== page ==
You may have heard of the term below market value when discussing property investing. This concept is an investment strategy used by investors when purchasing a property. In certain market conditions, an investor may be able to purchase a property below market value. But what is below market value, how does it work and should you employ this within your own investing strategy?
What is below market value
Below market value simply refers to purchasing a property at a price lower than what its perceived value is. Purchasing an asset below market can enable the investor to make money on the way in. By finding properties that are listed below their perceived value or negotiating like a pro an investor can build in equity from the get go.
Why do these properties exist?
Within any market, a good or service will have a perceived value that dictates its price in the market. The same applies to property and in most cases, this perceived value is met during the purchase of a property. However, the true value of a property may not always be reflective of the purchase price despite what it may be listed for sale as. In many circumstances, a property can be sold above or below its true value. If a buyer falls in love with a property, it may be sold higher than its true value. Likewise, if a property needs to be sold quickly a seller may decide to accept a low-ball offer. Therefore, the conditions of the properties sale may impact the price and this may not represent the norm.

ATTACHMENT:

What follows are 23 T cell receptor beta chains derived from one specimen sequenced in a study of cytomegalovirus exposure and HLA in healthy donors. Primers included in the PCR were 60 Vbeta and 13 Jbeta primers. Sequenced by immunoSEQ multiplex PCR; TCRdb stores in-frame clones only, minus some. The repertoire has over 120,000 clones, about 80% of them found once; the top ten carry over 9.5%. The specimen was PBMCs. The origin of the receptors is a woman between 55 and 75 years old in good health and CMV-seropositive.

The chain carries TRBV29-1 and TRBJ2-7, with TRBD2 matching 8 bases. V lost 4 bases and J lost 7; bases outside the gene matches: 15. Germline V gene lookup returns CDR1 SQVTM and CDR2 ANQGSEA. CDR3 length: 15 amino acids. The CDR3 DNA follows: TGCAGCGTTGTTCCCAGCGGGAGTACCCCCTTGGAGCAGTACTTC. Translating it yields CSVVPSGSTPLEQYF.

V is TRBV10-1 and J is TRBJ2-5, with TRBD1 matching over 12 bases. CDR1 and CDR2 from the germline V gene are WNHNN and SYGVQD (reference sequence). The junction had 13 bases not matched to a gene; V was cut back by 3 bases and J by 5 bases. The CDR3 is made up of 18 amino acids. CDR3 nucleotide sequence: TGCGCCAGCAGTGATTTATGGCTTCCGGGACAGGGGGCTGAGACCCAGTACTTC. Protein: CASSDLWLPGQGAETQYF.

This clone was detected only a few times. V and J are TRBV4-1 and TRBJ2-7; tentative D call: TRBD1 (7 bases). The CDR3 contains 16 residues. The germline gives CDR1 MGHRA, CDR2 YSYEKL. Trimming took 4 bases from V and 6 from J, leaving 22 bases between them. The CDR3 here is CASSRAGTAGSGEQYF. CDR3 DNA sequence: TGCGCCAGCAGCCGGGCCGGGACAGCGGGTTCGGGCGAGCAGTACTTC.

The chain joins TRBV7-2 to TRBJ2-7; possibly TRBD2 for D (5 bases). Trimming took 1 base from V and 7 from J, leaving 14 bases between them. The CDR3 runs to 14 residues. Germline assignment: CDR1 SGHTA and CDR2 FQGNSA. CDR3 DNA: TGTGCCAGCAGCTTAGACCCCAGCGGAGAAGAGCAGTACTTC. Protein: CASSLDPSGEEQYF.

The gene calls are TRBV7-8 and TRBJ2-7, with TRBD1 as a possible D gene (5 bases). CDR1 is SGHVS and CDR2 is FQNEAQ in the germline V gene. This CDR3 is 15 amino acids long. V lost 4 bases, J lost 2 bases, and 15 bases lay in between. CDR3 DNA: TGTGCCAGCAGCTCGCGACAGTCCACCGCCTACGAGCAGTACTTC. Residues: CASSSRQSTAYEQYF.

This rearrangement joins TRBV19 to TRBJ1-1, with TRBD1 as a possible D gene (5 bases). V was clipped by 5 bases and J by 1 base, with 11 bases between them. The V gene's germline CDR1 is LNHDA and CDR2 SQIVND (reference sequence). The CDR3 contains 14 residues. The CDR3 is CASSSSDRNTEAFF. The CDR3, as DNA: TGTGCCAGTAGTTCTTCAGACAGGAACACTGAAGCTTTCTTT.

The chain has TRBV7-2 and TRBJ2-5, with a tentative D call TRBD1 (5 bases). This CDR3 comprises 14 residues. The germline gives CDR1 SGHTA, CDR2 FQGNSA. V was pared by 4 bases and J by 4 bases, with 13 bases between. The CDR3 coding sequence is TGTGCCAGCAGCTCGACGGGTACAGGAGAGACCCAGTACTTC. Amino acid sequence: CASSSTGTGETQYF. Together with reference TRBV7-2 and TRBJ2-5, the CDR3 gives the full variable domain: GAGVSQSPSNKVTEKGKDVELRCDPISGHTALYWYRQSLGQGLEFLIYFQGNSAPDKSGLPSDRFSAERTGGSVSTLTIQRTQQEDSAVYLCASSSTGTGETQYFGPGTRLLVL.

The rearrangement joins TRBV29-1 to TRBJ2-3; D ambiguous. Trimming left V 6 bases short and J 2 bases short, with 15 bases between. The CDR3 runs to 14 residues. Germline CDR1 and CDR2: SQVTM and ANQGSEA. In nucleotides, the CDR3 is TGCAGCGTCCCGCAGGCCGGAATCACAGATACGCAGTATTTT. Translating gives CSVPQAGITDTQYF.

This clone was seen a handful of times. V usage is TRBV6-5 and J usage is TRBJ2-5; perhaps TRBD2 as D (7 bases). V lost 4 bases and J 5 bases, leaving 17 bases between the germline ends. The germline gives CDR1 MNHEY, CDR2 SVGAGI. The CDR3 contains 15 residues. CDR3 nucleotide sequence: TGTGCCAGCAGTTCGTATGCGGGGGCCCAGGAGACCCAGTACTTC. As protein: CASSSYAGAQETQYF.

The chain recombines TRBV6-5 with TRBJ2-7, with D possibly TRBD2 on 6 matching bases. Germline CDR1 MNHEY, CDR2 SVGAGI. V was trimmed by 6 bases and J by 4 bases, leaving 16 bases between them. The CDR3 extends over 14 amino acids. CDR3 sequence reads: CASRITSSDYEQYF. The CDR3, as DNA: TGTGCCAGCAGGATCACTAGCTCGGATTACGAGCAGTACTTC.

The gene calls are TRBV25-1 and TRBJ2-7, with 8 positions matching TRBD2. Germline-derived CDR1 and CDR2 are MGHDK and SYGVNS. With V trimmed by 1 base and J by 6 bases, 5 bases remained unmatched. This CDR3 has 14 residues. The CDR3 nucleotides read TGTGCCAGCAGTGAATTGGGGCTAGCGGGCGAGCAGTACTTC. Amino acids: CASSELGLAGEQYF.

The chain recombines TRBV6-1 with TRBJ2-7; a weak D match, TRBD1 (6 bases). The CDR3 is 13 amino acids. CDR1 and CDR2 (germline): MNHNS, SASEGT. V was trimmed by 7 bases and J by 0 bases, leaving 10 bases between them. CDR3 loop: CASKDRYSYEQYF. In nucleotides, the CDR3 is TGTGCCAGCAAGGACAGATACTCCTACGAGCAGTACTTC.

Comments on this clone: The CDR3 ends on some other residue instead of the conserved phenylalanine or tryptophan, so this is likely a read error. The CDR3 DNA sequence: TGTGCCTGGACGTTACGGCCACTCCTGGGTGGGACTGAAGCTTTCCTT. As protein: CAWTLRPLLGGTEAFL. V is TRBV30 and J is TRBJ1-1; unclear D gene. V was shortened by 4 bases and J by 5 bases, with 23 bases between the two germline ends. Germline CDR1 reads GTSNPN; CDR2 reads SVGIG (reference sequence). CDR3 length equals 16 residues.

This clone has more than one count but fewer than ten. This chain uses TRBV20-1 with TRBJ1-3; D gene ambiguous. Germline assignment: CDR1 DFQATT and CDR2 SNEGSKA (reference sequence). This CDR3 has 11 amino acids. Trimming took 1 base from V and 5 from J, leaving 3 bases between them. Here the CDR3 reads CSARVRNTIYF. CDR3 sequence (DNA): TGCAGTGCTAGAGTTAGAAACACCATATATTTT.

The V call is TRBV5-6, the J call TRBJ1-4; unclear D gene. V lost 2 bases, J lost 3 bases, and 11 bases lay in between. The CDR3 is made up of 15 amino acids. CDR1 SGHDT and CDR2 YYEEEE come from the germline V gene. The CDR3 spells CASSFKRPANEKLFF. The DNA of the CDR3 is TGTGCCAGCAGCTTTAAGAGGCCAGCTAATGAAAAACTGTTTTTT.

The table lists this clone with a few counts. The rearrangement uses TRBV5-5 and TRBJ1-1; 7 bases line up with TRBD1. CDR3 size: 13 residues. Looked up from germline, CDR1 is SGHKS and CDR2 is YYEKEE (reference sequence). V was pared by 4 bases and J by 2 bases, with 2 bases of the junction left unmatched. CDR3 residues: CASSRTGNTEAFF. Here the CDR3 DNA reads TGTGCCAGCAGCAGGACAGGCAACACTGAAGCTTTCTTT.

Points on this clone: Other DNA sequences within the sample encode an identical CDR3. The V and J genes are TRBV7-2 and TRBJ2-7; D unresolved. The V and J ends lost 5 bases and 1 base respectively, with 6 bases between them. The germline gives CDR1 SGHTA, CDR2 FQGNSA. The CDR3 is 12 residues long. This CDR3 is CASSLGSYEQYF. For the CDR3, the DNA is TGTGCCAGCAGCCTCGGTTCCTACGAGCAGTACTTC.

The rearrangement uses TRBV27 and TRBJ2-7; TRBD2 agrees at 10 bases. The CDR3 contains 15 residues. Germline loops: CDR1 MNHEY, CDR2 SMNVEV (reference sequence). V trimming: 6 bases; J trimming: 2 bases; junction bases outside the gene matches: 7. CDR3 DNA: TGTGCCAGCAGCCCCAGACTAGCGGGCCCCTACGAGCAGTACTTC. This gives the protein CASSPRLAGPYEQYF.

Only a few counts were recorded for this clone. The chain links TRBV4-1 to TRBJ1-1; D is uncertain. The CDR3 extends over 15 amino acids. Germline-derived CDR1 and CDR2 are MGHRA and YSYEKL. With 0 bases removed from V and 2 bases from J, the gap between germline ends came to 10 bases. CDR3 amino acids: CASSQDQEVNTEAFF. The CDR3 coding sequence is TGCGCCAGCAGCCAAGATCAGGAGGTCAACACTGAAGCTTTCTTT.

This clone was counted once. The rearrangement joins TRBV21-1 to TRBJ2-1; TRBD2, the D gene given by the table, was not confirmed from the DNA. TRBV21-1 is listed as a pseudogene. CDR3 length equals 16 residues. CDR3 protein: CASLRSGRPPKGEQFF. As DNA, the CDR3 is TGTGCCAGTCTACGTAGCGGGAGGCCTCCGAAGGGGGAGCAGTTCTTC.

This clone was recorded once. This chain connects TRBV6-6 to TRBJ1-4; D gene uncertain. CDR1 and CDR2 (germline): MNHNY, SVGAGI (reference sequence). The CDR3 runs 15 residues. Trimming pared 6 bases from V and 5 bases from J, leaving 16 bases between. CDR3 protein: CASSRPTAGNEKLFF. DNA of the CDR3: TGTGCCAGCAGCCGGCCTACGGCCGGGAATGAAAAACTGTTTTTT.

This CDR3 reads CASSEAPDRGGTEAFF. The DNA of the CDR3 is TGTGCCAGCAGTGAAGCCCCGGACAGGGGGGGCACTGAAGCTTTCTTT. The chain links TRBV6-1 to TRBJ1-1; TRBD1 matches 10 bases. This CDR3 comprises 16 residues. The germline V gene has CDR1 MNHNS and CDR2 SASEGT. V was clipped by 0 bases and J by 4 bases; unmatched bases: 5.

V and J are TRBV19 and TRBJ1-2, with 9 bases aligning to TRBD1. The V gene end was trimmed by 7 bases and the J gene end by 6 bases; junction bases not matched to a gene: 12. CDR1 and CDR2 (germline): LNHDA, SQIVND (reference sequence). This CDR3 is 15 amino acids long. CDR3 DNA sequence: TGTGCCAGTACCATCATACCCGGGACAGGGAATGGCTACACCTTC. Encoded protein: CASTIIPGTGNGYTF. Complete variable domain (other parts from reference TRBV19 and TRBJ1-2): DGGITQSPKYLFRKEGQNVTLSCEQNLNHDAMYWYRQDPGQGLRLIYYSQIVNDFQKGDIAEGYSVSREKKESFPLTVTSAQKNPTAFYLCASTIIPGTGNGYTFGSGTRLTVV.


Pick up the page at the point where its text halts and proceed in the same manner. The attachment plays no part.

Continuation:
How to determine below market value?
There are numerous property price estimates available that an investor could use. These estimates give the average price for a type of property in any given suburb. Though these price calculations should be taken with a grain of salt. Why? because they only give the average sale price and don’t represent an individual’s property value. A more accurate way to determine the property’s value is to look at comparable sales. Comparable sales are properties with a similar location, configuration, and conditions. This will more accurately gauge the market and determine an individual property’s true value.
How do you find these properties?
The easiest way to find these properties is to identify properties that need to be sold urgently. In some circumstances, a property may be listed cheaper than its comparable sales and this could be an opportunity to purchase something below its market value. By taking this approach the investor can potentially make money on the way in.
Most of these properties are usually referred to as “distressed sales”. Sometimes, distressed sales can arise where sellers need to get out of a property quickly for a range of reasons. This may be advertised as “Mortgagee in possession”, “distressed property”, “quick sale” or even “owner wants out”. Understanding the rationale behind the sale of the property can aid in being able to drive a hard bargain and get the best value investment. It is important to note, finding these distressed properties can be quite time-consuming and short-supplied but they are most definitely possible if purchasing in a buyer’s market.
Cheaper doesn’t mean better